Five Possible Economic Implications Of A Trump Presidency For The Caribbean

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As part of a nationwide series of university student walkouts in protest of Republican President-elect Donald J. Trump's proposed policy initiatives regarding immigration and the deportation of criminal undocumented immigrants, nearly a thousand students and faculty members at Rutgers University staged a rally and march in downtown. (Photo by Albin Lohr-Jones/Pacific Press/LightRocket via Getty Images)
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donald-trump-protest-nov162016
As part of a nationwide series of university student walkouts in protest of Republican President-elect Donald J. Trump’s proposed policy initiatives regarding immigration and the deportation of criminal undocumented immigrants, nearly a thousand students and faculty members at Rutgers University staged a rally and march in downtown. (Photo by Albin Lohr-Jones/Pacific Press/LightRocket via Getty Images)

By NAN Business Editor

News Americas, NEW YORK, NY, Fri. Nov. 18, 2016: The economic impact on the Caribbean of a Donald Trump administration could be problematic. David Jessop, a consultant to the Caribbean Council, has identified five possible economic implications on the region. They are:

1: Abandoning Existing Trade Deals

Donald Trump has said that he will abandon existing trade deals. If he is genuinely intent on doing this, it is not hard to see his administration making demands for access for US goods and services on the basis of reciprocity, says Jessop. It is also possible that tax penalties would be levied on those US manufacturers who have off-shored their manufacturing or assembly plants into locations like the Caribbean to take advantage of a more favorable tax environment.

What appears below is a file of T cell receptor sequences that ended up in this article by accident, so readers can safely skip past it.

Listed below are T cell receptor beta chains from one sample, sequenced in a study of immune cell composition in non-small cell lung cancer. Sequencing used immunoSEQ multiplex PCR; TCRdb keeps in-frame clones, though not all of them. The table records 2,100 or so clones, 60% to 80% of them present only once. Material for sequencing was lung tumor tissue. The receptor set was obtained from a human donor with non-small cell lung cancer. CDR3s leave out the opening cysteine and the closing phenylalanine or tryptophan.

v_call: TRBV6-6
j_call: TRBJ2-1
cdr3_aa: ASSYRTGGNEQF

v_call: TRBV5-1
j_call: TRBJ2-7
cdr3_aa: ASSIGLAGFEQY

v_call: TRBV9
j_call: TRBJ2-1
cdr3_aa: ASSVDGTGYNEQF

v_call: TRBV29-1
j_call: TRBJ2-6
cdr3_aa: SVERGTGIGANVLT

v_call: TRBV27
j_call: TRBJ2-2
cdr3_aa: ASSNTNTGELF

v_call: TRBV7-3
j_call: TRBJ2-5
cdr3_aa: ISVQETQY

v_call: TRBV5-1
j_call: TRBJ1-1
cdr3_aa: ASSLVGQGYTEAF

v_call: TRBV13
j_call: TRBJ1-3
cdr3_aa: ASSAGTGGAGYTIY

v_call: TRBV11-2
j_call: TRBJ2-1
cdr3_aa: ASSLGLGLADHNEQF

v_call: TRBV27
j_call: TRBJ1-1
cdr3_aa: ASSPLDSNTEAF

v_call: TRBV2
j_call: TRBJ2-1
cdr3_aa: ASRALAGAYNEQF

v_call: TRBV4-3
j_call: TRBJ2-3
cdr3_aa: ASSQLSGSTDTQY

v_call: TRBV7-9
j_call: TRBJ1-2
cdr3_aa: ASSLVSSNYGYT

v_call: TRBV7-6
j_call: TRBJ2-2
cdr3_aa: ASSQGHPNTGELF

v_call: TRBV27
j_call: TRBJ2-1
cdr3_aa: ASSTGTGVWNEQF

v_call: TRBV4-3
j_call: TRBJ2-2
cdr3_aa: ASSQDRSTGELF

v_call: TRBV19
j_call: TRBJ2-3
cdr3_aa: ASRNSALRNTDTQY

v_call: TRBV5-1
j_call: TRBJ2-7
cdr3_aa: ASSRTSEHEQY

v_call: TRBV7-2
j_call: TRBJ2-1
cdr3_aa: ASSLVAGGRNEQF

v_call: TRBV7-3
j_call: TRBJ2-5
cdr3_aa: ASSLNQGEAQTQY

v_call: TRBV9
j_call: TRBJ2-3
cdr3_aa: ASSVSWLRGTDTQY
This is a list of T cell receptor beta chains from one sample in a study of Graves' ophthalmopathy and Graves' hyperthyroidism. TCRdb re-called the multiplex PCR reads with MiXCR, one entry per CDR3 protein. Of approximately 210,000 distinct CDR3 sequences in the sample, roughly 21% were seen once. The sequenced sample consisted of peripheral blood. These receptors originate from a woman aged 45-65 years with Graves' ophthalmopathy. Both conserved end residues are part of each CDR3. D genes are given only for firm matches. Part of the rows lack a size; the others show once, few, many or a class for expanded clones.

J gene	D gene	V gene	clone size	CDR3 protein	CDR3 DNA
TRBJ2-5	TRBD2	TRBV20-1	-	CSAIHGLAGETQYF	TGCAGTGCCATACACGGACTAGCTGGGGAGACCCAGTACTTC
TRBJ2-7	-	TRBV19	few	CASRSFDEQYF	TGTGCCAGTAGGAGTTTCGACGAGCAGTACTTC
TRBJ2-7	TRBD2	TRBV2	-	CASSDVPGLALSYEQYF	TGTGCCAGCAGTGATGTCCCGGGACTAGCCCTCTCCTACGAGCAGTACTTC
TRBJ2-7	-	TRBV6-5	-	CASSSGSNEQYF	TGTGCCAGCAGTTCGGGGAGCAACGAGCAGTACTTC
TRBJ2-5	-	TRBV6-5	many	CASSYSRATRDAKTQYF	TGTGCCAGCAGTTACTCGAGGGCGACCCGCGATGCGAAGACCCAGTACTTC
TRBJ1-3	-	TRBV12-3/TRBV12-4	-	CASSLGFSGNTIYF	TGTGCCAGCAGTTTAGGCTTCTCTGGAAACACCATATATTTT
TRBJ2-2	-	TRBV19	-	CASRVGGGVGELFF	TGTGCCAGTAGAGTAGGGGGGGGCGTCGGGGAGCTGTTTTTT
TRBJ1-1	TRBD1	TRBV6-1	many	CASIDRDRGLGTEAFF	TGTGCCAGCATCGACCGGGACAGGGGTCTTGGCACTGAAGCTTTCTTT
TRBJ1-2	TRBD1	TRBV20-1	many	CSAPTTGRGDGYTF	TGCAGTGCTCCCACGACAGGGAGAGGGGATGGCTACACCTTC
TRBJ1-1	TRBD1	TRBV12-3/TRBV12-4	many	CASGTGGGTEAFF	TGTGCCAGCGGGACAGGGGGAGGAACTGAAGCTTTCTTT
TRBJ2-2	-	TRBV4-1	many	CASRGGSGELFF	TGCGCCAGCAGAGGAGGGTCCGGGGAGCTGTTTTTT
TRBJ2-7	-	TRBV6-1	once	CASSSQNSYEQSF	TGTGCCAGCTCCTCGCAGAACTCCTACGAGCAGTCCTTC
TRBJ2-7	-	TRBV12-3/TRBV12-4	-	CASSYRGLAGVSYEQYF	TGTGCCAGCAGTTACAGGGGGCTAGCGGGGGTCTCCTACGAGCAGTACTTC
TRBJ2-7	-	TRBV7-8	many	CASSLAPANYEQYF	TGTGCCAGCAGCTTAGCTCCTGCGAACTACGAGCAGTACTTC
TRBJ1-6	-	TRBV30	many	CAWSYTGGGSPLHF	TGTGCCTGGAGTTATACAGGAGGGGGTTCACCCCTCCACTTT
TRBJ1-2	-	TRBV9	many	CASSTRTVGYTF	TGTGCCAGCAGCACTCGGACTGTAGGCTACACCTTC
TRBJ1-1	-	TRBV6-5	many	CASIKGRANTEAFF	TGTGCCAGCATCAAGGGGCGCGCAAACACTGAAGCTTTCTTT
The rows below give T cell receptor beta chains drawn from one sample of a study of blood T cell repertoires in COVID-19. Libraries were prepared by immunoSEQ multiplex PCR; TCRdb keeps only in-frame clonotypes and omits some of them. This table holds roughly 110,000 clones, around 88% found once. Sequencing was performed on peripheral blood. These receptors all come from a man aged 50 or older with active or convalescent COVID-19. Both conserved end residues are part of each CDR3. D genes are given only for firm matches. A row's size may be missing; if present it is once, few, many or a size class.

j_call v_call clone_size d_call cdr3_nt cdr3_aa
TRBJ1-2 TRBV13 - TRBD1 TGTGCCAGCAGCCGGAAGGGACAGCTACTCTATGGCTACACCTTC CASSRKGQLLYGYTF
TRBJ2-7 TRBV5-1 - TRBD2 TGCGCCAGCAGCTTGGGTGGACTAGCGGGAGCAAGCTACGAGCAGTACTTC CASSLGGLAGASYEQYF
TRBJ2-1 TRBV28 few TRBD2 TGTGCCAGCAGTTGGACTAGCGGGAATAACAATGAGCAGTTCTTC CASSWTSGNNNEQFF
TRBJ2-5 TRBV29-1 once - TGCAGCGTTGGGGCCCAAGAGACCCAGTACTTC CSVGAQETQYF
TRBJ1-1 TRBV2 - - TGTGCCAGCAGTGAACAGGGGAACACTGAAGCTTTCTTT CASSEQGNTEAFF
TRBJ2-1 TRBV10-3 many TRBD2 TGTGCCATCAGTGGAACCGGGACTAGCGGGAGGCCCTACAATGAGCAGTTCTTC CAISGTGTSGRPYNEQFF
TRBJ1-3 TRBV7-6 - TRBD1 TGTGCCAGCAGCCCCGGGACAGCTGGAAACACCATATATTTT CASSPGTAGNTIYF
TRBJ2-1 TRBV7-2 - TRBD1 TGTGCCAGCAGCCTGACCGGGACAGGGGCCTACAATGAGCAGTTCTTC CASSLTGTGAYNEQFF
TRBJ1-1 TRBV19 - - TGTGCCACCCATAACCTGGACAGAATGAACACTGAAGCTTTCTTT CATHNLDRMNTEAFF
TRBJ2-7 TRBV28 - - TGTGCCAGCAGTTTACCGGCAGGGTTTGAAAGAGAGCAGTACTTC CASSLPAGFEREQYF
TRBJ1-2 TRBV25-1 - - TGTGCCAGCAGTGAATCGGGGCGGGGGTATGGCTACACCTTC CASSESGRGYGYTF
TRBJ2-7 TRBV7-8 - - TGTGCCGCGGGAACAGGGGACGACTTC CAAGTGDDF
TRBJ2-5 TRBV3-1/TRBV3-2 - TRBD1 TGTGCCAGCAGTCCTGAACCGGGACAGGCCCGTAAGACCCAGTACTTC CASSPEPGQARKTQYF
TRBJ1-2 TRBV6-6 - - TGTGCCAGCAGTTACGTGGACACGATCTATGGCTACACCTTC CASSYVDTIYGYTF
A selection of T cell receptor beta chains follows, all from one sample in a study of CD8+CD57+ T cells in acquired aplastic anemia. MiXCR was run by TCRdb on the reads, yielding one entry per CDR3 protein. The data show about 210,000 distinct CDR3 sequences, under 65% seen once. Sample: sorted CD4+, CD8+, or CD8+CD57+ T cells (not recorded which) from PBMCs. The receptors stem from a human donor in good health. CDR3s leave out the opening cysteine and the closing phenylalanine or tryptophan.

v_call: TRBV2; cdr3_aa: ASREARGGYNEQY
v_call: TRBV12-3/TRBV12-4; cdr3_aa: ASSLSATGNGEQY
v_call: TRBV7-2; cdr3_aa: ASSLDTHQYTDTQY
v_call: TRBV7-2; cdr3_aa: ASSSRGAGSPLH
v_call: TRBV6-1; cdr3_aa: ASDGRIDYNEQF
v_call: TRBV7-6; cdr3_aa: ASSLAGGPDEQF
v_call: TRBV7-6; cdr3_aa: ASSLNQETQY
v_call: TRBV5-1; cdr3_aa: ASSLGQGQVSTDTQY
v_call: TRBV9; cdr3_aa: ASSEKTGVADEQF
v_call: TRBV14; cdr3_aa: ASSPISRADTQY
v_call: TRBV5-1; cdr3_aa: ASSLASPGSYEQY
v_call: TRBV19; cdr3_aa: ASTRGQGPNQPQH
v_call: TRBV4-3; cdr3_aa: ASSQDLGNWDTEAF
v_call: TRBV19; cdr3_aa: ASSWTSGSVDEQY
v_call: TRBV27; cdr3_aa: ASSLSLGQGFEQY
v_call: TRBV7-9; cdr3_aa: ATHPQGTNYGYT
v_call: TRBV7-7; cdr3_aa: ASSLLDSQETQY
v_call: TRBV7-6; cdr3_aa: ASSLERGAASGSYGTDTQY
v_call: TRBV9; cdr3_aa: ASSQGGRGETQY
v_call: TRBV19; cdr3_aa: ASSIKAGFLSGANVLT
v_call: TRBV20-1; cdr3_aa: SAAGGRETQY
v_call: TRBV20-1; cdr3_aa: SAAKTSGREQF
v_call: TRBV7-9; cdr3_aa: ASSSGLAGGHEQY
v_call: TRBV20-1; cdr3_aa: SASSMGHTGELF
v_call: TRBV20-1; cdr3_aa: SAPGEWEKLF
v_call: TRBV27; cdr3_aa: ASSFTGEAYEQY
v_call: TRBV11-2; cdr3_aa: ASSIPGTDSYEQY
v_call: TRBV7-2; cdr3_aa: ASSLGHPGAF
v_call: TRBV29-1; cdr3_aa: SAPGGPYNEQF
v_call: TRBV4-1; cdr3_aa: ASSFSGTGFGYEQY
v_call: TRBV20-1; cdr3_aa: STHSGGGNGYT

2: Picking Up The Cost Of Its Own Security.

Trump may require the Caribbean to fully meet the costs of its own security; for example, guaranteeing the safety of US visitors, Jessop says especially given China’s growing and central role in investment to access the US market in manufacturing and services in the Caribbean region.

3: Tearing Up Of The Ratified Global Agreement On Climate Change

If true to his word, Jessop says, Trump could within days of taking office use executive action to tear up the recently ratified global agreement on climate change, a text of existential importance to the Caribbean. This will be a decision that will require the region to react.

4: Transactional Relationship With Cuba.

Trump has made it clear, in Cuba’s case, that he would want a transactional relationship. He intends, he said, to “make it rough …. until a really good deal can be made for the Cuban people and for the United States.”

“We have to make a deal that’s good for the Cuban people and I would make sure that the deal is either made, or I’d have nothing to do with them,” he told a Miami radio station just a few days before being elected. It is a proposition Havana is unlikely to respond well to, says Jessop.

5: Pitting The Rest Of The Hemisphere Against The US

Hemispheric groupings like the Organization of American States (OAS) or the Community of Latin American and Caribbean States (CELAC) to have to take a position against Trump’s strong authoritarian leadership stance, potentially pitting the rest of the hemisphere against the US.

 

 

 

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